Sunday, 31 July 2011

Ground 177: Grimshaw Park, Prestwich Heys

Three miles north of Manchester city centre and five miles south of Bury, Prestwich is home to Victoria Wood and Heaton Park, Britain’s second biggest Jewish community and Prestwich Heys AFC, a football club formed the same year Neville Chamberlain came back from Munich promising “peace in our time”.

The young side won its first major honour, the Woodward Shield, as Allied troops prepared to storm the beaches of Sicily. By the outset of the 1970s Heys had matured into one of the top non-league sides in the country, reaching the last eight of the FA Amateur Cup in 1969-70 before making a clean sweep of all four Lancashire Combination League trophies the following year. But despite being founder members of the North-West Counties League in 1982, a shortage of financial backing meant the club was already on the wane, dropping down to the Manchester Football League in 1986 after their ground failed to meet the North-West Counties’ grading requirements. A revival in the mid-2000s saw Heys win three successive titles and obtain planning permission to install a set of floodlights at their Grimshaw Park home before the tragic death of manager, chairman and former player Adie Moran in the summer of 2007. Last season saw the club record a disappointing twelfth-place finish, twenty-nine points adrift of champions Manchester Gregorians.

Visitors St Helens Town were also among the North-West Counties’ founder members, though unlike Prestwich they’ve remained there ever since, ending last season seventeenth of the twenty-two Premier Division sides. FA Vase winners in 1987, they had earlier produced John Connelly, a title winner with Burnley in 1960, and Bill Foulkes, a European and FA Cup winner and four-time champion of England during his 563 appearances with Manchester United. Bert Trautmann, the ex-German paratrooper who went on to lift an FA Cup and the Football Writers’ Player of the Year while at Manchester City, started his post-war career with the club after coming out of a nearby prisoner-of-war camp in 1948. Like Foulkes, Trautmann remains an honourary president of the club.

The players are out sunbathing when I arrive at Grimshaw Park, after a ten-minute walk from the Metrolink stop at Besses o’th’Barn. Pylon cables hang above the side of the pitch and ‘Welcome to Prestwich Heys sponsored by Grimshaw Vauxhall’ is painted on the side of the portakabin from which the sides will later emerge. Two static caravans house a small bar and tea hut counter and a pair of brick dugouts marked Home and Away are placed on the side of the pitch furthest from the two-way buzz of traffic coming from the neighbouring M60 motorway. Seating is on the grass or a line of plastic chairs placed in front of the bar. The only cover is from the sun, the concrete perimeter fence providing a few metres of shade in the weeds behind the goal where the six travelling fans have tied up their flags.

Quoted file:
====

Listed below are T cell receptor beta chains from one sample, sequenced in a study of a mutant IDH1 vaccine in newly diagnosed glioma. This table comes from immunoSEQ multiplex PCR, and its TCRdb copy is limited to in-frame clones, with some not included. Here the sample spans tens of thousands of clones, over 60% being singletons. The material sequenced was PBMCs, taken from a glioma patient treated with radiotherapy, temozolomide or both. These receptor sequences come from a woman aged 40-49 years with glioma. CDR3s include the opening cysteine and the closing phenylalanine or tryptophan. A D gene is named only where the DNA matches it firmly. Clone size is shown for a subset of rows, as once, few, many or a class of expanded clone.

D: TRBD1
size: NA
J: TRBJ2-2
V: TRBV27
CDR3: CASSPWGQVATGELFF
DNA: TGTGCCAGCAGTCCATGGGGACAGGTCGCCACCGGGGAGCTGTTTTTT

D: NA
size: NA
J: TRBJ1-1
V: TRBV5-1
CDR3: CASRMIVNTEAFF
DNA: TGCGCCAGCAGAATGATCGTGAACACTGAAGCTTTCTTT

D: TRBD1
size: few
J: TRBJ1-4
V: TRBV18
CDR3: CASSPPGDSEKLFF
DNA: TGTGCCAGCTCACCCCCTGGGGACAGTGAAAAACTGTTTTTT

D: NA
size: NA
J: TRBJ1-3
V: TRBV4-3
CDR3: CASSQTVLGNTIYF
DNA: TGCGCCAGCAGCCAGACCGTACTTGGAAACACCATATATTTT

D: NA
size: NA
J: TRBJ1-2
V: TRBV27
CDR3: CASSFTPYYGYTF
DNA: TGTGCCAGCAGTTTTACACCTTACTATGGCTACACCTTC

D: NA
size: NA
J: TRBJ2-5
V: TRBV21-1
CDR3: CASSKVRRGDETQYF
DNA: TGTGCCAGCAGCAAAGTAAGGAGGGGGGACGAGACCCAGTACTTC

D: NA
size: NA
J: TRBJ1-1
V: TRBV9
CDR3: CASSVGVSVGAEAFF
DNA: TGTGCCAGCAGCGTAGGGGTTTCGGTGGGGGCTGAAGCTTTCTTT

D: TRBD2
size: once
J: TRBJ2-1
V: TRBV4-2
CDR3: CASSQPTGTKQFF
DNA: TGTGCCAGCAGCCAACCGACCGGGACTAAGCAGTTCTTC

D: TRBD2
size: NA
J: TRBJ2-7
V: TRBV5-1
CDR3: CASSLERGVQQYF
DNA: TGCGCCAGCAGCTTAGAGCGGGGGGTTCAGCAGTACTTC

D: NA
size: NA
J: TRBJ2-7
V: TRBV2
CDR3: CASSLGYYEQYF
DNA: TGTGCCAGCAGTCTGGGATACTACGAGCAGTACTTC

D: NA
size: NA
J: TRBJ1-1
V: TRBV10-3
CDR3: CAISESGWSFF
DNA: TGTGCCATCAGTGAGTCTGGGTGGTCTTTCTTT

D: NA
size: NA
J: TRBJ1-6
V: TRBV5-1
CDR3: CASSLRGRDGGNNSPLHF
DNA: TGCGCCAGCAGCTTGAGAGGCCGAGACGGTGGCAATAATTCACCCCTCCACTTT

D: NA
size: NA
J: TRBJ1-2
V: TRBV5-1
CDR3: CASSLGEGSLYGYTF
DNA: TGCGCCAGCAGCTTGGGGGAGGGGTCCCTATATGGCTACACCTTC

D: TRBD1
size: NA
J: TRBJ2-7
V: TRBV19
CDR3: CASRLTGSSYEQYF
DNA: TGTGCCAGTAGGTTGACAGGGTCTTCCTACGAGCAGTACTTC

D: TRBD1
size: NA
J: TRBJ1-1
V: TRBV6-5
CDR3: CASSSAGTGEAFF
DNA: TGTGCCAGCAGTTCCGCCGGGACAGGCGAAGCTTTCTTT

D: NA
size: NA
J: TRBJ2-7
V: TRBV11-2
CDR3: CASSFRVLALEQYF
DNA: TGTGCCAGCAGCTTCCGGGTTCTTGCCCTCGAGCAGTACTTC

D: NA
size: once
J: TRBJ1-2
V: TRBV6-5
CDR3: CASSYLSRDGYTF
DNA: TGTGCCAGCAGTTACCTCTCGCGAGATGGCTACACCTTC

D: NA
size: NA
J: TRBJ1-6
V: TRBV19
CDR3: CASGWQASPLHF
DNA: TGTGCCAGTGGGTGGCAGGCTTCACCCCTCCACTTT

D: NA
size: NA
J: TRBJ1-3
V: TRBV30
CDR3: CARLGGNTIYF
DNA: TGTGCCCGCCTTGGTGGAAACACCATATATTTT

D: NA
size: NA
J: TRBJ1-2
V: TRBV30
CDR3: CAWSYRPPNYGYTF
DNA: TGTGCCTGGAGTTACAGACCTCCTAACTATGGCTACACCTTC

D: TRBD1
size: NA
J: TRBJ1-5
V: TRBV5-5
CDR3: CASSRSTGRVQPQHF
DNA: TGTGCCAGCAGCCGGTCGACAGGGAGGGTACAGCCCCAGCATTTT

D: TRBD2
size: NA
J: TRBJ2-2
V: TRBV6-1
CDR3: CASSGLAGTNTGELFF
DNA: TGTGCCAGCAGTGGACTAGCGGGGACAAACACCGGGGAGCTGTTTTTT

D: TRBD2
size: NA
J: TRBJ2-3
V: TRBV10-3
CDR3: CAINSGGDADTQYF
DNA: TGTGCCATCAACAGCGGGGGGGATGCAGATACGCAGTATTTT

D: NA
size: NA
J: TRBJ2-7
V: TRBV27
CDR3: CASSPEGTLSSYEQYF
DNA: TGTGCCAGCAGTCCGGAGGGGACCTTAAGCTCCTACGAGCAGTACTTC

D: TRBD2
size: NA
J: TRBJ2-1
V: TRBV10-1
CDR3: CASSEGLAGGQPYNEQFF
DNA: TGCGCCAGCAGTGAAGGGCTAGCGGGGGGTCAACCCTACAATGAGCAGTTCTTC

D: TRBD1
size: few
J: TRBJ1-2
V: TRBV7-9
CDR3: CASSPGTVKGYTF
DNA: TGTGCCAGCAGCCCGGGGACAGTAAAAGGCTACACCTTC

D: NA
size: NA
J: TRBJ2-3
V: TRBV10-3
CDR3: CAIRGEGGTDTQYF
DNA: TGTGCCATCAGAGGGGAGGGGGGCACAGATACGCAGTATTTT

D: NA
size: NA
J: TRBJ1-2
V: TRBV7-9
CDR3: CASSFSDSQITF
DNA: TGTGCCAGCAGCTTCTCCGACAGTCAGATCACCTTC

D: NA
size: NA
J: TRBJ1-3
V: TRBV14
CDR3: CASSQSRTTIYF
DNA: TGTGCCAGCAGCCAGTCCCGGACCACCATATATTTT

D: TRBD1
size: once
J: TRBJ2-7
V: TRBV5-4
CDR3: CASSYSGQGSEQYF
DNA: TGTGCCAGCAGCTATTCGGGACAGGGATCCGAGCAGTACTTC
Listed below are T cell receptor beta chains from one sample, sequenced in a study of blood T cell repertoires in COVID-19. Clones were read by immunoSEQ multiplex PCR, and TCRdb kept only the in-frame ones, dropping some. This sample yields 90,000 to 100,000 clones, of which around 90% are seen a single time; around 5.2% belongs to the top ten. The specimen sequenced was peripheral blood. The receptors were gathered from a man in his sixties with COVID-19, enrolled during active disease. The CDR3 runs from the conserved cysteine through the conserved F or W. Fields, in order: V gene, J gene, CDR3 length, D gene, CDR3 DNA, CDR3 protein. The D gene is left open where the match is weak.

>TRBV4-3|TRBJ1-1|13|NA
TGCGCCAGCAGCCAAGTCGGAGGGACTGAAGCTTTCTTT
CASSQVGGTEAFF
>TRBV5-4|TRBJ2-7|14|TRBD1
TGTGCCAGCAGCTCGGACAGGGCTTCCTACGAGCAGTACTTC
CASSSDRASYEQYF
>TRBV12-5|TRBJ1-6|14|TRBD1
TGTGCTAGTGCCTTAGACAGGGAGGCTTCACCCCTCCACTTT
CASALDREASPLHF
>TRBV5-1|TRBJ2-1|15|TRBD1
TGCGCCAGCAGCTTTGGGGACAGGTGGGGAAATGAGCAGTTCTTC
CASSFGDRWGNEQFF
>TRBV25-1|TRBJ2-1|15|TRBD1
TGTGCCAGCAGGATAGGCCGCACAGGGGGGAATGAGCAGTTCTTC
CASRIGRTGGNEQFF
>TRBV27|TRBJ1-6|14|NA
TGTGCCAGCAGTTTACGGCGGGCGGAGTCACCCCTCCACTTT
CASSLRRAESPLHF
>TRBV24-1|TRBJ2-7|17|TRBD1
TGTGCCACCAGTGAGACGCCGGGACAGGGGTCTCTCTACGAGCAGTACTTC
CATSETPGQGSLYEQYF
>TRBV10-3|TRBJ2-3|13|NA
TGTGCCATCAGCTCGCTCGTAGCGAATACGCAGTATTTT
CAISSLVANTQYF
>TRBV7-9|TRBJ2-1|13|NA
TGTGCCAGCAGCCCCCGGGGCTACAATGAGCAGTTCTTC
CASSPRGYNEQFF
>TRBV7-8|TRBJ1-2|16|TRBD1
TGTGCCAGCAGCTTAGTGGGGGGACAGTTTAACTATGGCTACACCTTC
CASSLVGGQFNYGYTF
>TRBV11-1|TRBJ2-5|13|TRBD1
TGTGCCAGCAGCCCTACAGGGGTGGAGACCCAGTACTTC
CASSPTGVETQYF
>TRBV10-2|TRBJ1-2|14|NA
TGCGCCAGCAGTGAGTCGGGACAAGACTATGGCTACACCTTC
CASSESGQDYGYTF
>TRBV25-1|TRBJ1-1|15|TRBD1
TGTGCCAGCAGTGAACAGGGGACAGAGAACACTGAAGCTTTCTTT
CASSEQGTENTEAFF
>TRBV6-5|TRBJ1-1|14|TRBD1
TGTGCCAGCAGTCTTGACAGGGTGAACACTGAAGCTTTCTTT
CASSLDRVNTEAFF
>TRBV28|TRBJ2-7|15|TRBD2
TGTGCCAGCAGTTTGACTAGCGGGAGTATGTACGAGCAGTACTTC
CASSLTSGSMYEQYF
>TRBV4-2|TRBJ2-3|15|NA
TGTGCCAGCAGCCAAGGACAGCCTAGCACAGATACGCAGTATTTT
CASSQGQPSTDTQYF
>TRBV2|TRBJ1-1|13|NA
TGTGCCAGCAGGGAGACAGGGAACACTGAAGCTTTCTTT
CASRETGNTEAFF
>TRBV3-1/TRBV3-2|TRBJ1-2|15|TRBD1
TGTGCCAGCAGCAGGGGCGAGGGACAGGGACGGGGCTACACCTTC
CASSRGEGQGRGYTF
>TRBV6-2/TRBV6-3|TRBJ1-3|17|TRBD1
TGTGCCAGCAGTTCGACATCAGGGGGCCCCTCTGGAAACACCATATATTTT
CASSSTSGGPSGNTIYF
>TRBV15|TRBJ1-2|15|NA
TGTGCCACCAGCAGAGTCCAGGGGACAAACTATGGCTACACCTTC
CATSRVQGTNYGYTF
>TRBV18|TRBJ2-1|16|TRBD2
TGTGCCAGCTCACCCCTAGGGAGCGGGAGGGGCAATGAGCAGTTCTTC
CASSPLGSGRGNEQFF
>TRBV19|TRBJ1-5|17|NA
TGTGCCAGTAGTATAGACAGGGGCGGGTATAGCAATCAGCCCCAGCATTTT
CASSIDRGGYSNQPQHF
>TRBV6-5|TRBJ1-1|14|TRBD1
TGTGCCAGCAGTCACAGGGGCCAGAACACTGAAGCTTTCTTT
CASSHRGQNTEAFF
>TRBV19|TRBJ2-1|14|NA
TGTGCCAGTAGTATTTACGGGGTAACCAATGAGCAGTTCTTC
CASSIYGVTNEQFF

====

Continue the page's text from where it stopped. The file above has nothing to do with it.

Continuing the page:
The two sides are evenly matched for the first half of the game. “We’ve started flat again,” the visiting keeper tells the crowd during an early break in play. “No urgency, just strolling around.” With Kyle Greaves' pace causing the St Helens' left-back untold problems, both sides have their chances to score before the visiting team break the deadlock immediately before the half-time whistle. The Heys keeper pushes a fierce, rising shot away but Karl Brown is on hand to force the ball over the line.

Buoyed by the goal, Saints squeeze the home side at both ends of the pitch in the second half, their offside trap restricting the home attack to long-range shots while their own forwards plant two headers wide and see the impressive Prestwich keeper palm another effort over the bar. On the single occasion Heys break through on goal skipper Matt Morris sidefoots wide with only the keeper to beat. A late rally sees the home side have a shot cleared and another strike the top of the bar, but an Andy Ledger goal in the 85th minute puts a more accurate sheen on the overall balance of play.

Date: 30th July 2011
Admission: £1 (plus the same again for an excellent minced beef pie at half time).

Saturday, 30 July 2011

Ground 176: Church Lane, New Mills AFC